I realize the statement I'm about to make might offend a few dear friends who are in the show, not to mention an international slew of fanatical tourists, but what do I care? I'm not afraid to tell it like it is, and I'll be damned if I'm going to conceal my personal opinions for fear of ruffling a few feathered boas. I certainly have nothing to hide...
And so: I...Suzanne Leibowitz of Akron, Ohio...have never really been a huge fan of Mamma Mia. I mean, it certainly has its fun moments; anytime the ensemble is on stage; when the boys take their shirts off; when the boys take their shirts off; that drunken, gay megamix after the curtain call; when the boys take their shirts off...The list goes on. But I've always felt as though it's missing something. It boggles me, for instance, that "Mamma Mia" (the title song) is sung by the leading lady, framed solitarily in a spotlight dead center without so much as a box step, shoulder roll, or titty flash from the chorus, who are tucked neatly away in the wings for the entire number. Where the hell's the big flashy spectacle required of jukebox musicals to hypnotize us and make us forget that we're watching karaoke with costume changes? I'm all about a fun, frivolous jukebox musical every now and then. This one's just never really been my cup of T&A.
The film version (which dances its happy ass into theatres nationwide later this month) did not blow me away, nor did it nauseate me terribly. Actually, though it's cinematically "ongepotchket" with slow-mo pans and quick zooms as though it were shot specially for MTV in the early 90's, it somehow made the whole experience a bit more tolerable for me. I'll even admit that on a few occasions it managed to give me a couple of very minor musical theatre "show-gasms" (those spontaneous rushes of elation show queens often experience while watching musicals and our hair frizzes up and we start to glow a little, occasionally followed by tenderness and swelling of the breasts, slight cramping, and - in severe cases - diarrhea. They are the only true measure of authentic musical magic.) The woman responsible for such reactions was, of course, Meryl Streep, the 14 carat diamond in this box of Cracker Jack. The script (true to the stage version) is quite doody, if I may. But Meryl turns water to wine as only she can, and gives it life and purpose, proving once again that it would be captivating simply to watch the woman sittin' on the toilet. (In fact, at the beginning of the film, she does. And it is.) She sings beautifully and looks fantastic! If anything, her brilliance transcends the material, almost uncomfortably at times. It's a bit like watching Michelangelo regrout a kitchen floor, or Dame Judi Dench skate the lead role in HIGH SCHOOL MUSICAL ON ICE (which I saw out of town...she was "eh".)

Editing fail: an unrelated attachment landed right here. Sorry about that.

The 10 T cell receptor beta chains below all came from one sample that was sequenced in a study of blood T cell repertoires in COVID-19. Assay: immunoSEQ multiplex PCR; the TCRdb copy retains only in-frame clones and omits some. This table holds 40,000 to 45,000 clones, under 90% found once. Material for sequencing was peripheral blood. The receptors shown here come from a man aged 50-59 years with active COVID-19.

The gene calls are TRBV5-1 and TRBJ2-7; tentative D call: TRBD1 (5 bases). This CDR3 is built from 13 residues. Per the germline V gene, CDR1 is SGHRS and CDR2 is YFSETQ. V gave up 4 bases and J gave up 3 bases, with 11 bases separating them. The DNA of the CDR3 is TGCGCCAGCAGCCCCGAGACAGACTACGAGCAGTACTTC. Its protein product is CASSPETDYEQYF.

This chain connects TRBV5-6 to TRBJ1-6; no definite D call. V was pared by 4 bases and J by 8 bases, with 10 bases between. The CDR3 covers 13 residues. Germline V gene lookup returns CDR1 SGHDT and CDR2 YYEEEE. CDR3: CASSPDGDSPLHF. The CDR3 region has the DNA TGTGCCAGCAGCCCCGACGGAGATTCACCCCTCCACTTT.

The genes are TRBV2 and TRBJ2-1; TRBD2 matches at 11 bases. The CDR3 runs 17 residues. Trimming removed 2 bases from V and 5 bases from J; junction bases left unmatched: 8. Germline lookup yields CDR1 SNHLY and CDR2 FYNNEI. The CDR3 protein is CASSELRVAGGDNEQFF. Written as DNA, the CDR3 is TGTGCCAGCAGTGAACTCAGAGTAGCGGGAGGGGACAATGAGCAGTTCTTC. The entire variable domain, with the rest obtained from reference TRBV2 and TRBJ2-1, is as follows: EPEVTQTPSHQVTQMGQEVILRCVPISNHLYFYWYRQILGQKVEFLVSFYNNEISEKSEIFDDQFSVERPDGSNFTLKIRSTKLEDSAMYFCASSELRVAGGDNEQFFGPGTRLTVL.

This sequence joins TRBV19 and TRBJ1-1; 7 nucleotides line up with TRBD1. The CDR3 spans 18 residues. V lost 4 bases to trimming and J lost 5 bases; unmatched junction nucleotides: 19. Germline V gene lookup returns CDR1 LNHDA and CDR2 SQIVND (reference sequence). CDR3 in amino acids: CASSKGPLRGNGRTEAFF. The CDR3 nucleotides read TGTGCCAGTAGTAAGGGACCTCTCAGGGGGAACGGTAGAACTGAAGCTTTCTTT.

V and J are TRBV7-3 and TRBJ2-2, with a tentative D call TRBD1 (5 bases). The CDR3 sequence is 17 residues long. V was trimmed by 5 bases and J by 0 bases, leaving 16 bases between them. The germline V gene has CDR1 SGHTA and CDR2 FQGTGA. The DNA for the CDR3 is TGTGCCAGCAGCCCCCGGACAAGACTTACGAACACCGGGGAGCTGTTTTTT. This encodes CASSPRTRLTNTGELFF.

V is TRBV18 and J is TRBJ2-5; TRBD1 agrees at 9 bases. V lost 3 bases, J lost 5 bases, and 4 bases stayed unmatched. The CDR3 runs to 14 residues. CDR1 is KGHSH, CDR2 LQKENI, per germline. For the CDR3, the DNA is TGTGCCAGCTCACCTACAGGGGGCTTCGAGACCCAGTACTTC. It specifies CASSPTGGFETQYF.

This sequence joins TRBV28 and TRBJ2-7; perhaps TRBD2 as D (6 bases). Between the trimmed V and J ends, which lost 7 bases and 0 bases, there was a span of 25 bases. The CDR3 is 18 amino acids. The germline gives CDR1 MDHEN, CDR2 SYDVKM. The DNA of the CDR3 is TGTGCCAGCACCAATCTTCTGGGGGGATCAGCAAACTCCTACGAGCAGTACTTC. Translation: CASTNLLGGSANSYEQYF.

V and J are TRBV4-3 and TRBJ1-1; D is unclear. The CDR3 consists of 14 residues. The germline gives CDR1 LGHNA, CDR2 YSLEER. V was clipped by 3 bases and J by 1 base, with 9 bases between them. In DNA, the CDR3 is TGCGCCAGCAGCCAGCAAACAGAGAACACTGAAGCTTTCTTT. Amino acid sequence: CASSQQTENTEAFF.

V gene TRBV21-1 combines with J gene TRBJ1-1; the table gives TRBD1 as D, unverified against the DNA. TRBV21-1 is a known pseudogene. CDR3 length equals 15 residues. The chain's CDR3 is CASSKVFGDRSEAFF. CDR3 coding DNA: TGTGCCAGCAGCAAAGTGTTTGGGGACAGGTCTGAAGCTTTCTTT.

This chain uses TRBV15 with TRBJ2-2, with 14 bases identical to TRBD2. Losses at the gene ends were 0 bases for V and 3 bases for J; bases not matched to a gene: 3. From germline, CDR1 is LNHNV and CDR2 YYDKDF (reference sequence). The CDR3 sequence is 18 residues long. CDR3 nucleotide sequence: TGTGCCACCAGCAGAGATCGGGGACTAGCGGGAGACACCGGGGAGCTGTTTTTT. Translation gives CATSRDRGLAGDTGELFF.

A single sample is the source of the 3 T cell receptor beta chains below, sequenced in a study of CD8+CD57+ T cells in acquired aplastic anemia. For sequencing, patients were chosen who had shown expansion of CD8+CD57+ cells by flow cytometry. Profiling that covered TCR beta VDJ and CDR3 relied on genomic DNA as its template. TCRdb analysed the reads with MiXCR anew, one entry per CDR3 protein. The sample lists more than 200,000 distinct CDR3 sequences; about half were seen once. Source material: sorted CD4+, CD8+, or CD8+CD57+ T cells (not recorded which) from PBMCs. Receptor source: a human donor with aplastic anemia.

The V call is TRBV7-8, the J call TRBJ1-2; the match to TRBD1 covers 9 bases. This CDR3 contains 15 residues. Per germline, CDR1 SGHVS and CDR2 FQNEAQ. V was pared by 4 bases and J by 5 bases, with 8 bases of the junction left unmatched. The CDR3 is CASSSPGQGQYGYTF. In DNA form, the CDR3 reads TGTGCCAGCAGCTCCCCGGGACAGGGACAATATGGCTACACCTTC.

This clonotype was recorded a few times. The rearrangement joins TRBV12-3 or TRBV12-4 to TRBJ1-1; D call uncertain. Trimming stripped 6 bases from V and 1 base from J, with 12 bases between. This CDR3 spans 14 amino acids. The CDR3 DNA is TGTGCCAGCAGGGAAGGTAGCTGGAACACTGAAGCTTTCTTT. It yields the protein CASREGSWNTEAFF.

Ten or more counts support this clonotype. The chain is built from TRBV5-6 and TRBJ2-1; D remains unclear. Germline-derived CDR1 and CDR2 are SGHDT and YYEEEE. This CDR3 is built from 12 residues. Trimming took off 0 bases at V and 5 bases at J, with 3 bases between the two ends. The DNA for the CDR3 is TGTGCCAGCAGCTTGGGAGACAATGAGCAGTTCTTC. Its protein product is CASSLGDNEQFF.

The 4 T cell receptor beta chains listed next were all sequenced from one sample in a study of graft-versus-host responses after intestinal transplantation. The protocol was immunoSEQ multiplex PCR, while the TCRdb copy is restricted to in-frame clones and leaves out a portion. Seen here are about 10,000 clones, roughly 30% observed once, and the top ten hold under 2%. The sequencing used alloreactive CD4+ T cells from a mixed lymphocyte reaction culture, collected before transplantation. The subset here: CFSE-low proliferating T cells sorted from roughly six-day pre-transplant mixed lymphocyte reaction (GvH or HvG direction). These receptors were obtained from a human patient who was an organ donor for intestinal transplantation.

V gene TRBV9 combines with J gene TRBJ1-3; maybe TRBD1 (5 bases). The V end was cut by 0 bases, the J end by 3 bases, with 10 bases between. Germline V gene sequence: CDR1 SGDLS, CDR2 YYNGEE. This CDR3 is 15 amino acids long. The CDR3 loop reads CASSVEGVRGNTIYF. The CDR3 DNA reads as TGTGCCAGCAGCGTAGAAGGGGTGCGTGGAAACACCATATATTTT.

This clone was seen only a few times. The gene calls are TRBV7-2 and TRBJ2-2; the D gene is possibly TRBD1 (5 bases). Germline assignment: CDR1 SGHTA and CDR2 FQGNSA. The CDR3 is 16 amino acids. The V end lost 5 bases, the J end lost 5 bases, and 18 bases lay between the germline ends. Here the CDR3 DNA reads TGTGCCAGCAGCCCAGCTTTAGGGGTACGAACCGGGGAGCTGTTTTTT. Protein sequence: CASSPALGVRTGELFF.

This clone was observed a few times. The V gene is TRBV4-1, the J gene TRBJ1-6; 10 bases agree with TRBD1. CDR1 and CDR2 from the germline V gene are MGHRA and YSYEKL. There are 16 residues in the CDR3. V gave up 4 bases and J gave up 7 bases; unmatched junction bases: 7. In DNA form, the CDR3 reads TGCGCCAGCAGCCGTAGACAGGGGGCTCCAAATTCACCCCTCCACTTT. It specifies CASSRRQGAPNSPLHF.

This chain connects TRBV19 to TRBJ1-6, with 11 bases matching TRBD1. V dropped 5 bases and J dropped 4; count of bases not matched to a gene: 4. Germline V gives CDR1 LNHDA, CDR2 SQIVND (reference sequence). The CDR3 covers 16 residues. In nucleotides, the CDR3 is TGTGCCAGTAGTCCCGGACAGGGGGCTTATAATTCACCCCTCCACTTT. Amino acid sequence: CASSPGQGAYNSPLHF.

The movie is cast to perfection, featuring Christine Baranski, Colin Firth, Amanda Seyfried (who I enjoy very much), and Pierce Brosnan, the formerly sexy Double-Oh-Seven (these days more a 34 double-D) who's fairly charming until he opens his mouth to sing; then he is horribly mortifying and I was happy not to know him. The most lovely of all the supporting characters though is the sparkling backdrop of various Greek islands on which it was filmed. Absolutely gorge. It made me homesick for my little village of Astoria, Queens.
So I say walk, don't run, to this summer crockbuster! Is it genius? No. But neither are you. The thing's like a two-hour Olive Garden commercial: Everybody's exceedingly happy, though nobody quite knows why. And despite the fact that none of the crap they're serving is original or homemade, there's so much cheese and so many empty calories being served on screen, you can't help but smile a little bit and wish your family were that queer too.
The views and opinions expressed on The Randy Rainbow Blahg are strictly those of Randy Rainbow and not necessarily shared by Randy Rainbow, nor have they been reviewed or approved by Randy Rainbow.